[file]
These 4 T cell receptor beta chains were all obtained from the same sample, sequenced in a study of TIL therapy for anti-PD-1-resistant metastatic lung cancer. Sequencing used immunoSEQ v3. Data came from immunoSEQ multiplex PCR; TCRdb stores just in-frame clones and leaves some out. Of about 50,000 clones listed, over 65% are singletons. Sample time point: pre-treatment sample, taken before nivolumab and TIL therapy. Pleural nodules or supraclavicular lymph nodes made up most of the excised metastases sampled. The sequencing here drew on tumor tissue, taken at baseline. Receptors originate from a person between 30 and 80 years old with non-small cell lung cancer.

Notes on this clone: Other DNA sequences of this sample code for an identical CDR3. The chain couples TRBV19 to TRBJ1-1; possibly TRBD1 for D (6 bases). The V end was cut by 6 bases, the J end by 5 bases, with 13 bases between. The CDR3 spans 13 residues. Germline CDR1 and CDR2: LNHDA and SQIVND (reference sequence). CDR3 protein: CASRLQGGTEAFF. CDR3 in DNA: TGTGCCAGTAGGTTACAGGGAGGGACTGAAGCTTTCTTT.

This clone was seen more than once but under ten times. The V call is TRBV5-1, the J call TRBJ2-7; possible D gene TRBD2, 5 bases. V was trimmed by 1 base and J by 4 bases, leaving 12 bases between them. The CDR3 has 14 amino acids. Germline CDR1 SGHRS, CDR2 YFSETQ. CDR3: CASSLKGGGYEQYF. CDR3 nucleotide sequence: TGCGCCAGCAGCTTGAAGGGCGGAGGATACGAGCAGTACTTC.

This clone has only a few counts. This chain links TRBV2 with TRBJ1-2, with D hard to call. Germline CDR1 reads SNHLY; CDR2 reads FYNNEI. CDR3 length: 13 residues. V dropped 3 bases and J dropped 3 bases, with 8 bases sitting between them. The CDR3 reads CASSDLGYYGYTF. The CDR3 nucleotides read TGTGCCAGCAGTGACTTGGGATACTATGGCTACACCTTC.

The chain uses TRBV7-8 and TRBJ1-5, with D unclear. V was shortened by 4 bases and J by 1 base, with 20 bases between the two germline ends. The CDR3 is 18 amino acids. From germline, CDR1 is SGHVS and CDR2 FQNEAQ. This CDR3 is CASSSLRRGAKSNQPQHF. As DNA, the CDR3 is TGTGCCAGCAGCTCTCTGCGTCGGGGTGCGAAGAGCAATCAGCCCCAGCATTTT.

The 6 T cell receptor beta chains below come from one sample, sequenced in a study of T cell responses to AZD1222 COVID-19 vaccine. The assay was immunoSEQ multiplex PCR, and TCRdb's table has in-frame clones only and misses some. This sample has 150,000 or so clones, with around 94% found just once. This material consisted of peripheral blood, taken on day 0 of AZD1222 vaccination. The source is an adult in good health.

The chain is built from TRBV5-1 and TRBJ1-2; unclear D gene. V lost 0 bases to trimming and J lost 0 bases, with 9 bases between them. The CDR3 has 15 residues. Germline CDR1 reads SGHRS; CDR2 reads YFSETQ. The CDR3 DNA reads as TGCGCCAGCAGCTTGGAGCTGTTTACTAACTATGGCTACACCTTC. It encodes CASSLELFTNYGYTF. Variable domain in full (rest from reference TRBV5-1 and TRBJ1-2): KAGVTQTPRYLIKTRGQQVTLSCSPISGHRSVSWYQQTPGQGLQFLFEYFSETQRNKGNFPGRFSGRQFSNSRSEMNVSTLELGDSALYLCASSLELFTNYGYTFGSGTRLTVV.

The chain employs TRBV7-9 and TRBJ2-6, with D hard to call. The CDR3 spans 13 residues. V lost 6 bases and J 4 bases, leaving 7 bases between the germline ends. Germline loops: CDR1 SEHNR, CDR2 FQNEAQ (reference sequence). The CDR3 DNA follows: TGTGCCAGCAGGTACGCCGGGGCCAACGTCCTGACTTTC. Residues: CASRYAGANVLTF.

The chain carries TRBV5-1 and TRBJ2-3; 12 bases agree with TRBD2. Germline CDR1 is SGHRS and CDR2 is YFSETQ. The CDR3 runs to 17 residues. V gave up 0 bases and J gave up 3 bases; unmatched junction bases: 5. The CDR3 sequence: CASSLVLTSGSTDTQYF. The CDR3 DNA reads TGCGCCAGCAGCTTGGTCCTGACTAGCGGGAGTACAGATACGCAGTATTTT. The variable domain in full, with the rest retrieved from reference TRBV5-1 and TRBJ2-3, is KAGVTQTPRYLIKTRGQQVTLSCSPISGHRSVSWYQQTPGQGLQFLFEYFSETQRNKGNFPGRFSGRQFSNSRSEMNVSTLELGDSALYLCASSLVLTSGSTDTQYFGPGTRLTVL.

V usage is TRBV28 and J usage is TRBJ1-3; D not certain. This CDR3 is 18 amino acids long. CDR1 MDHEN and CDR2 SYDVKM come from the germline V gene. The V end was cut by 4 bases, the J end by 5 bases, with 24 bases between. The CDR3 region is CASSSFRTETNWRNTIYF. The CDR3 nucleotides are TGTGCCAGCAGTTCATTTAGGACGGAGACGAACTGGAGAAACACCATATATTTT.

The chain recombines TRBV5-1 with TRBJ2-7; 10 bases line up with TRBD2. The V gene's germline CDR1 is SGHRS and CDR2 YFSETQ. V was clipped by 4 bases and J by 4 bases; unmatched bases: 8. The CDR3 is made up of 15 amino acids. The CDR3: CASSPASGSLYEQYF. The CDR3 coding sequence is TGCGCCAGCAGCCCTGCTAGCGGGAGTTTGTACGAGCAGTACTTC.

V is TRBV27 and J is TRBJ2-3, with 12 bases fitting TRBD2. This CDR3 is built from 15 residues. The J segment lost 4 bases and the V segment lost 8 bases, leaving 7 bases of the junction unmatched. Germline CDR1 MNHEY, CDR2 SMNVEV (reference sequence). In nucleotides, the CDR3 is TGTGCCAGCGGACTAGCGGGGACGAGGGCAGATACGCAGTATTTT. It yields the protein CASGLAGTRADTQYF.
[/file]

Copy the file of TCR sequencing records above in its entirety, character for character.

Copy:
These 4 T cell receptor beta chains were all obtained from the same sample, sequenced in a study of TIL therapy for anti-PD-1-resistant metastatic lung cancer. Sequencing used immunoSEQ v3. Data came from immunoSEQ multiplex PCR; TCRdb stores just in-frame clones and leaves some out. Of about 50,000 clones listed, over 65% are singletons. Sample time point: pre-treatment sample, taken before nivolumab and TIL therapy. Pleural nodules or supraclavicular lymph nodes made up most of the excised metastases sampled. The sequencing here drew on tumor tissue, taken at baseline. Receptors originate from a person between 30 and 80 years old with non-small cell lung cancer.

Notes on this clone: Other DNA sequences of this sample code for an identical CDR3. The chain couples TRBV19 to TRBJ1-1; possibly TRBD1 for D (6 bases). The V end was cut by 6 bases, the J end by 5 bases, with 13 bases between. The CDR3 spans 13 residues. Germline CDR1 and CDR2: LNHDA and SQIVND (reference sequence). CDR3 protein: CASRLQGGTEAFF. CDR3 in DNA: TGTGCCAGTAGGTTACAGGGAGGGACTGAAGCTTTCTTT.

This clone was seen more than once but under ten times. The V call is TRBV5-1, the J call TRBJ2-7; possible D gene TRBD2, 5 bases. V was trimmed by 1 base and J by 4 bases, leaving 12 bases between them. The CDR3 has 14 amino acids. Germline CDR1 SGHRS, CDR2 YFSETQ. CDR3: CASSLKGGGYEQYF. CDR3 nucleotide sequence: TGCGCCAGCAGCTTGAAGGGCGGAGGATACGAGCAGTACTTC.

This clone has only a few counts. This chain links TRBV2 with TRBJ1-2, with D hard to call. Germline CDR1 reads SNHLY; CDR2 reads FYNNEI. CDR3 length: 13 residues. V dropped 3 bases and J dropped 3 bases, with 8 bases sitting between them. The CDR3 reads CASSDLGYYGYTF. The CDR3 nucleotides read TGTGCCAGCAGTGACTTGGGATACTATGGCTACACCTTC.

The chain uses TRBV7-8 and TRBJ1-5, with D unclear. V was shortened by 4 bases and J by 1 base, with 20 bases between the two germline ends. The CDR3 is 18 amino acids. From germline, CDR1 is SGHVS and CDR2 FQNEAQ. This CDR3 is CASSSLRRGAKSNQPQHF. As DNA, the CDR3 is TGTGCCAGCAGCTCTCTGCGTCGGGGTGCGAAGAGCAATCAGCCCCAGCATTTT.

The 6 T cell receptor beta chains below come from one sample, sequenced in a study of T cell responses to AZD1222 COVID-19 vaccine. The assay was immunoSEQ multiplex PCR, and TCRdb's table has in-frame clones only and misses some. This sample has 150,000 or so clones, with around 94% found just once. This material consisted of peripheral blood, taken on day 0 of AZD1222 vaccination. The source is an adult in good health.

The chain is built from TRBV5-1 and TRBJ1-2; unclear D gene. V lost 0 bases to trimming and J lost 0 bases, with 9 bases between them. The CDR3 has 15 residues. Germline CDR1 reads SGHRS; CDR2 reads YFSETQ. The CDR3 DNA reads as TGCGCCAGCAGCTTGGAGCTGTTTACTAACTATGGCTACACCTTC. It encodes CASSLELFTNYGYTF. Variable domain in full (rest from reference TRBV5-1 and TRBJ1-2): KAGVTQTPRYLIKTRGQQVTLSCSPISGHRSVSWYQQTPGQGLQFLFEYFSETQRNKGNFPGRFSGRQFSNSRSEMNVSTLELGDSALYLCASSLELFTNYGYTFGSGTRLTVV.

The chain employs TRBV7-9 and TRBJ2-6, with D hard to call. The CDR3 spans 13 residues. V lost 6 bases and J 4 bases, leaving 7 bases between the germline ends. Germline loops: CDR1 SEHNR, CDR2 FQNEAQ (reference sequence). The CDR3 DNA follows: TGTGCCAGCAGGTACGCCGGGGCCAACGTCCTGACTTTC. Residues: CASRYAGANVLTF.

The chain carries TRBV5-1 and TRBJ2-3; 12 bases agree with TRBD2. Germline CDR1 is SGHRS and CDR2 is YFSETQ. The CDR3 runs to 17 residues. V gave up 0 bases and J gave up 3 bases; unmatched junction bases: 5. The CDR3 sequence: CASSLVLTSGSTDTQYF. The CDR3 DNA reads TGCGCCAGCAGCTTGGTCCTGACTAGCGGGAGTACAGATACGCAGTATTTT. The variable domain in full, with the rest retrieved from reference TRBV5-1 and TRBJ2-3, is KAGVTQTPRYLIKTRGQQVTLSCSPISGHRSVSWYQQTPGQGLQFLFEYFSETQRNKGNFPGRFSGRQFSNSRSEMNVSTLELGDSALYLCASSLVLTSGSTDTQYFGPGTRLTVL.

V usage is TRBV28 and J usage is TRBJ1-3; D not certain. This CDR3 is 18 amino acids long. CDR1 MDHEN and CDR2 SYDVKM come from the germline V gene. The V end was cut by 4 bases, the J end by 5 bases, with 24 bases between. The CDR3 region is CASSSFRTETNWRNTIYF. The CDR3 nucleotides are TGTGCCAGCAGTTCATTTAGGACGGAGACGAACTGGAGAAACACCATATATTTT.

The chain recombines TRBV5-1 with TRBJ2-7; 10 bases line up with TRBD2. The V gene's germline CDR1 is SGHRS and CDR2 YFSETQ. V was clipped by 4 bases and J by 4 bases; unmatched bases: 8. The CDR3 is made up of 15 amino acids. The CDR3: CASSPASGSLYEQYF. The CDR3 coding sequence is TGCGCCAGCAGCCCTGCTAGCGGGAGTTTGTACGAGCAGTACTTC.

V is TRBV27 and J is TRBJ2-3, with 12 bases fitting TRBD2. This CDR3 is built from 15 residues. The J segment lost 4 bases and the V segment lost 8 bases, leaving 7 bases of the junction unmatched. Germline CDR1 MNHEY, CDR2 SMNVEV (reference sequence). In nucleotides, the CDR3 is TGTGCCAGCGGACTAGCGGGGACGAGGGCAGATACGCAGTATTTT. It yields the protein CASGLAGTRADTQYF.